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Potato (Solanum tuberosum) is a root vegetable (Photo 1), which is a good source of carbohydrates and vitamins (C, B6 and K1) but it contents a very low fat.
Organic potatoes are generally grown from organically grown, disease and pest free seed potatoes. Potatoes thrive best in full sun. The best time to plant potatoes is early spring when soil starts warming up and there is optimum moisture level in the soil. The ideal soil temperature at the time of planting potatoes is between 50 and 55 F and soil moisture between 60 and 80% of field capacity.
Also, organic potatoes are only produced using plant and animal based fertilizers like compost, manures, worm castings, blood meals or bone meals that are the main source of both macronutrients and micronutrients instead of chemical based synthetic inorganic fertilizers like Ammonium Nitrate, Ammonium Phosphate, Superphosphate and Potassium Sulfate that are generally produced from by- products of petroleum industry.
Synthetic inorganic fertilizers only provide fast releasing three primary macronutrients like nitrogen (N), phosphorus (P) and potassium (K) but they do not provide any other essential micronutrients (see below) to plants. These inorganic fertilizers may not be good for the environment because their residue can leach into water streams.
In contrast, organic fertilizers can provide additional macronutrients like calcium (Ca), magnesium (Mg), sulfur (S), oxygen (O) and hydrogen (H) and the micronutrients like iron (Fe), boron (B), chlorine (Cl), manganese (Mn), zinc (Zn), copper (Cu), molybdenum (Mo), nickel (Ni) for the proper and healthy growth of plants. Organic fertilizers can also add organic matter to the soil, introduce beneficial organisms to the soil, improve moisture holding capacity of soil and increase soil fertility.
Furthermore in organic potato production, pest and disease management is generally done releasing biological control agents like predatory insects, parasitic wasps and entomopathogenic nematodes instead of toxic chemical pesticides.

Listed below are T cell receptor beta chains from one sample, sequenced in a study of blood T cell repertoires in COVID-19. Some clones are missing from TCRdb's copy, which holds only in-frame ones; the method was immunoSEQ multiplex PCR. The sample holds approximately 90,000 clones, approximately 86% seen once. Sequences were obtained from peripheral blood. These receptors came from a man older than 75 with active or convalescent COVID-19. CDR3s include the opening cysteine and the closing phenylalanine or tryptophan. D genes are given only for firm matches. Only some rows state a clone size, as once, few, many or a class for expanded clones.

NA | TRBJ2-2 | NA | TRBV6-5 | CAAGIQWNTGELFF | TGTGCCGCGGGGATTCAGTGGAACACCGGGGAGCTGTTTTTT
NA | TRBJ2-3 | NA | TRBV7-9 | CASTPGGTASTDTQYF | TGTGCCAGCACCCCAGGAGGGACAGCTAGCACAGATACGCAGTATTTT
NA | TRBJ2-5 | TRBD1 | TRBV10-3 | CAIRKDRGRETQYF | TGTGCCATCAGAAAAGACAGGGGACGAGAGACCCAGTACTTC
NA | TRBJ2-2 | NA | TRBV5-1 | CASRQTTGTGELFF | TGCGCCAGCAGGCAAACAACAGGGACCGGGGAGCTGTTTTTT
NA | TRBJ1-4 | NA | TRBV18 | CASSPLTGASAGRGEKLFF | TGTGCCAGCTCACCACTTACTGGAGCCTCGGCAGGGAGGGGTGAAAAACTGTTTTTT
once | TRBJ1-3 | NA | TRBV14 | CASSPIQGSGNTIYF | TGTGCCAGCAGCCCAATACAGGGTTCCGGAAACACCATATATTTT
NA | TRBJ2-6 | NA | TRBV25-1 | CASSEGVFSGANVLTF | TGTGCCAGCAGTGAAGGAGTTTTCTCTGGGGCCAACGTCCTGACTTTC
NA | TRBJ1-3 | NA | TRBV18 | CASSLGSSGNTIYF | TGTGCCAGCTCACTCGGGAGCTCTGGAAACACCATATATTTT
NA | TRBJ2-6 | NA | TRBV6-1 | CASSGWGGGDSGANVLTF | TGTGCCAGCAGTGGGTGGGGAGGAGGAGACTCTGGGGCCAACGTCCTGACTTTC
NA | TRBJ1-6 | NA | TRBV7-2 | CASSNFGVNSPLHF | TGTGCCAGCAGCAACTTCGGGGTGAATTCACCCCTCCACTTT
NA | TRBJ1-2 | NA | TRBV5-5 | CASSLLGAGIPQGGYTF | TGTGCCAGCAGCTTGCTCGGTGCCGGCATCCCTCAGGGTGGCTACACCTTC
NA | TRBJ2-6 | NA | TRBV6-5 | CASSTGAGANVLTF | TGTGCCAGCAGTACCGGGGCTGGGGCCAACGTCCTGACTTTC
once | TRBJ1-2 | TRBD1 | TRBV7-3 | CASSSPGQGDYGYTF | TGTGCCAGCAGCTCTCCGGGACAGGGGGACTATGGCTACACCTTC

For the proper and healthy growth of organic potatoes, first clean and level the planting area by removing previous crop debris, stones using rake. Before planting seed potatoes, cover the planting area with 2- 3 inches of compost and a well-aged manure layer. These organic fertilizers (see above) will provide essential primary macronutrients like nitrogen, phosphorus and potassium, calcium magnesium and sulfur, and micronutrients such as boron, copper, iron manganese, zinc etc that are essential for healthy growth of plants and increasing potato yields.
Now is the best time to order certified seed potatoes (Photo 2) as organically grown, and free of pests and diseases for planting in early spring. The size of seed potatoes can be as small as a golf ball with a few eye buds (Photo 3) or larger potatoes (Photo 4) that can be cut into small pieces with 1-2 eye buds on each piece. To avoid rotting of cut pieces due to infection by soil borne pathogens like fungi and bacteria in the soil, let the wounded portion of potato pieces dry a little bit under shade to heal the wounded cut areas before planting.
Plant potatoes at least 2 weeks before the last frost when soil temperature is around 50- 55 F and soil moisture at about 60- 80% of field capacity. For proper growth of potato plants and high yields, plant seed potatoes at 5-7 cm depth and 15 cm apart within a row while keeping 15 to 30 cm distance between the rows. Also, make sure the eye buds of seed potatoes are facing up and they are covered with a layer of soil and mulch to protect them from any unpredicted frost that can harm eye buds or young sprouts.
Seed potatoes will germinate within a week after planting and grow about 10 to 15 cm tall within two weeks under optimum soil temperature and moisture. Since new potato tubers grow above the seed potatoes, it is important to make soil mounds around potato shoots when they are about 10 to 15 cm tall for tuber development and more production (Photo 4). After 2- 3 weeks of the first round of mounds, increase the size of the mound by pulling up more soil with rake around the potato stem without damaging roots and stems. Soil mounds will help grow more potatoes in the ground that in turn can increase potato yields. Mounds will also protect potatoes from exposure to full sun so that growing potatoes will not turn green. Green potatoes are not edible because they contain toxic alkaloids called solanine.
For high yields, make sure that weeding is done regularly and if necessary they should be irrigated to maintain soil moisture level at 60- 85% of field capacity in the soil.
For control of insect pests of potatoes, use beneficial insects like ladybugs, parasitic wasps, assassin bugs, green lacewings, praying mantis, spined soldier bugs and entomopathogenic nematodes.
Potatoes can be harvested anytime after flowering but depending on the variety, they can be harvested within 50- 60 days after planting (photo 1). However, mature potatoes are ready for harvesting when plants start turning yellowish brown and drying. Clean harvested potatoes and store them in a cool place until used in cooking (Photo 5).